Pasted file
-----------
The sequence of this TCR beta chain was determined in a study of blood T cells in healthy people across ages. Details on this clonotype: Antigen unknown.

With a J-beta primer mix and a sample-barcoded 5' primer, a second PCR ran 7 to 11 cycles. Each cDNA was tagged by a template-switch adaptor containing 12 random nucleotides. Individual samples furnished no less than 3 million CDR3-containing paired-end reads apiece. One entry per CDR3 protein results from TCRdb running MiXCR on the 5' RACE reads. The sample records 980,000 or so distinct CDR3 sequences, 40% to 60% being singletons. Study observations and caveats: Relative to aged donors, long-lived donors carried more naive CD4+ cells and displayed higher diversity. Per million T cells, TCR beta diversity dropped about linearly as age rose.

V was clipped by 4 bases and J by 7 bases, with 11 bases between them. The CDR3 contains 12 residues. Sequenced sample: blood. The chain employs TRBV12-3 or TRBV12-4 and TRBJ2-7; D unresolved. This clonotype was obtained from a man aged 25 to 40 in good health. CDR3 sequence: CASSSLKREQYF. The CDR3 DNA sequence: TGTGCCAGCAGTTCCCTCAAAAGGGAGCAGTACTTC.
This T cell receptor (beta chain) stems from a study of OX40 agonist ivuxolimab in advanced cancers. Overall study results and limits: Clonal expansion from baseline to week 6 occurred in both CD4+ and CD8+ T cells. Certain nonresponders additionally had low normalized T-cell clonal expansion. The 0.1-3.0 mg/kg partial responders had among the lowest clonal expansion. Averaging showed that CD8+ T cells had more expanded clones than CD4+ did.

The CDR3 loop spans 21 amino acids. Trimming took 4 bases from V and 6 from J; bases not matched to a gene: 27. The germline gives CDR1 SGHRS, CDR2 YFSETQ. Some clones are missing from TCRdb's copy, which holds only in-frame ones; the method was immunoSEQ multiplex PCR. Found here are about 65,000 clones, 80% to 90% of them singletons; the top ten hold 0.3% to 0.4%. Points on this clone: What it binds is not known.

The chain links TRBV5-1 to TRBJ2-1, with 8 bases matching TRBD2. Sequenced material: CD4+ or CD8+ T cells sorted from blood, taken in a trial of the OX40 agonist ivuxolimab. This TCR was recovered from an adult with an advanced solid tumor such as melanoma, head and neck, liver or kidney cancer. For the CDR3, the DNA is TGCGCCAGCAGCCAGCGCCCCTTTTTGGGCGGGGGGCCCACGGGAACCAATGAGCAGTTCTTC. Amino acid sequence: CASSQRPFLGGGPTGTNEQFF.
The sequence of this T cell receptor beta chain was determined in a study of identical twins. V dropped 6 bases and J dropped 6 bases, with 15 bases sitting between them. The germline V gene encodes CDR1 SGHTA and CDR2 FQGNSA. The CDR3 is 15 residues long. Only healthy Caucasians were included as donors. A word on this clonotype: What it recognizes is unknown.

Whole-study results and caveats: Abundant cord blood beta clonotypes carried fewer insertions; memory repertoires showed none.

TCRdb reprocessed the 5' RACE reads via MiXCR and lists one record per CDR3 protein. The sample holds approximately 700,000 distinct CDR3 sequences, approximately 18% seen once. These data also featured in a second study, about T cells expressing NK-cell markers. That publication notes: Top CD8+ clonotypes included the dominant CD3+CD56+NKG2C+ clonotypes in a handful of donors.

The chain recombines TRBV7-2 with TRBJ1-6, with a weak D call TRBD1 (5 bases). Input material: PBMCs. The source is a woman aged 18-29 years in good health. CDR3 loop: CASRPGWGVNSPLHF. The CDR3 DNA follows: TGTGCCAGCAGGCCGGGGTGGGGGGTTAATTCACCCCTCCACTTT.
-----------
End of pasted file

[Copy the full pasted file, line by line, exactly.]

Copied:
The sequence of this TCR beta chain was determined in a study of blood T cells in healthy people across ages. Details on this clonotype: Antigen unknown.

With a J-beta primer mix and a sample-barcoded 5' primer, a second PCR ran 7 to 11 cycles. Each cDNA was tagged by a template-switch adaptor containing 12 random nucleotides. Individual samples furnished no less than 3 million CDR3-containing paired-end reads apiece. One entry per CDR3 protein results from TCRdb running MiXCR on the 5' RACE reads. The sample records 980,000 or so distinct CDR3 sequences, 40% to 60% being singletons. Study observations and caveats: Relative to aged donors, long-lived donors carried more naive CD4+ cells and displayed higher diversity. Per million T cells, TCR beta diversity dropped about linearly as age rose.

V was clipped by 4 bases and J by 7 bases, with 11 bases between them. The CDR3 contains 12 residues. Sequenced sample: blood. The chain employs TRBV12-3 or TRBV12-4 and TRBJ2-7; D unresolved. This clonotype was obtained from a man aged 25 to 40 in good health. CDR3 sequence: CASSSLKREQYF. The CDR3 DNA sequence: TGTGCCAGCAGTTCCCTCAAAAGGGAGCAGTACTTC.
This T cell receptor (beta chain) stems from a study of OX40 agonist ivuxolimab in advanced cancers. Overall study results and limits: Clonal expansion from baseline to week 6 occurred in both CD4+ and CD8+ T cells. Certain nonresponders additionally had low normalized T-cell clonal expansion. The 0.1-3.0 mg/kg partial responders had among the lowest clonal expansion. Averaging showed that CD8+ T cells had more expanded clones than CD4+ did.

The CDR3 loop spans 21 amino acids. Trimming took 4 bases from V and 6 from J; bases not matched to a gene: 27. The germline gives CDR1 SGHRS, CDR2 YFSETQ. Some clones are missing from TCRdb's copy, which holds only in-frame ones; the method was immunoSEQ multiplex PCR. Found here are about 65,000 clones, 80% to 90% of them singletons; the top ten hold 0.3% to 0.4%. Points on this clone: What it binds is not known.

The chain links TRBV5-1 to TRBJ2-1, with 8 bases matching TRBD2. Sequenced material: CD4+ or CD8+ T cells sorted from blood, taken in a trial of the OX40 agonist ivuxolimab. This TCR was recovered from an adult with an advanced solid tumor such as melanoma, head and neck, liver or kidney cancer. For the CDR3, the DNA is TGCGCCAGCAGCCAGCGCCCCTTTTTGGGCGGGGGGCCCACGGGAACCAATGAGCAGTTCTTC. Amino acid sequence: CASSQRPFLGGGPTGTNEQFF.
The sequence of this T cell receptor beta chain was determined in a study of identical twins. V dropped 6 bases and J dropped 6 bases, with 15 bases sitting between them. The germline V gene encodes CDR1 SGHTA and CDR2 FQGNSA. The CDR3 is 15 residues long. Only healthy Caucasians were included as donors. A word on this clonotype: What it recognizes is unknown.

Whole-study results and caveats: Abundant cord blood beta clonotypes carried fewer insertions; memory repertoires showed none.

TCRdb reprocessed the 5' RACE reads via MiXCR and lists one record per CDR3 protein. The sample holds approximately 700,000 distinct CDR3 sequences, approximately 18% seen once. These data also featured in a second study, about T cells expressing NK-cell markers. That publication notes: Top CD8+ clonotypes included the dominant CD3+CD56+NKG2C+ clonotypes in a handful of donors.

The chain recombines TRBV7-2 with TRBJ1-6, with a weak D call TRBD1 (5 bases). Input material: PBMCs. The source is a woman aged 18-29 years in good health. CDR3 loop: CASRPGWGVNSPLHF. The CDR3 DNA follows: TGTGCCAGCAGGCCGGGGTGGGGGGTTAATTCACCCCTCCACTTT.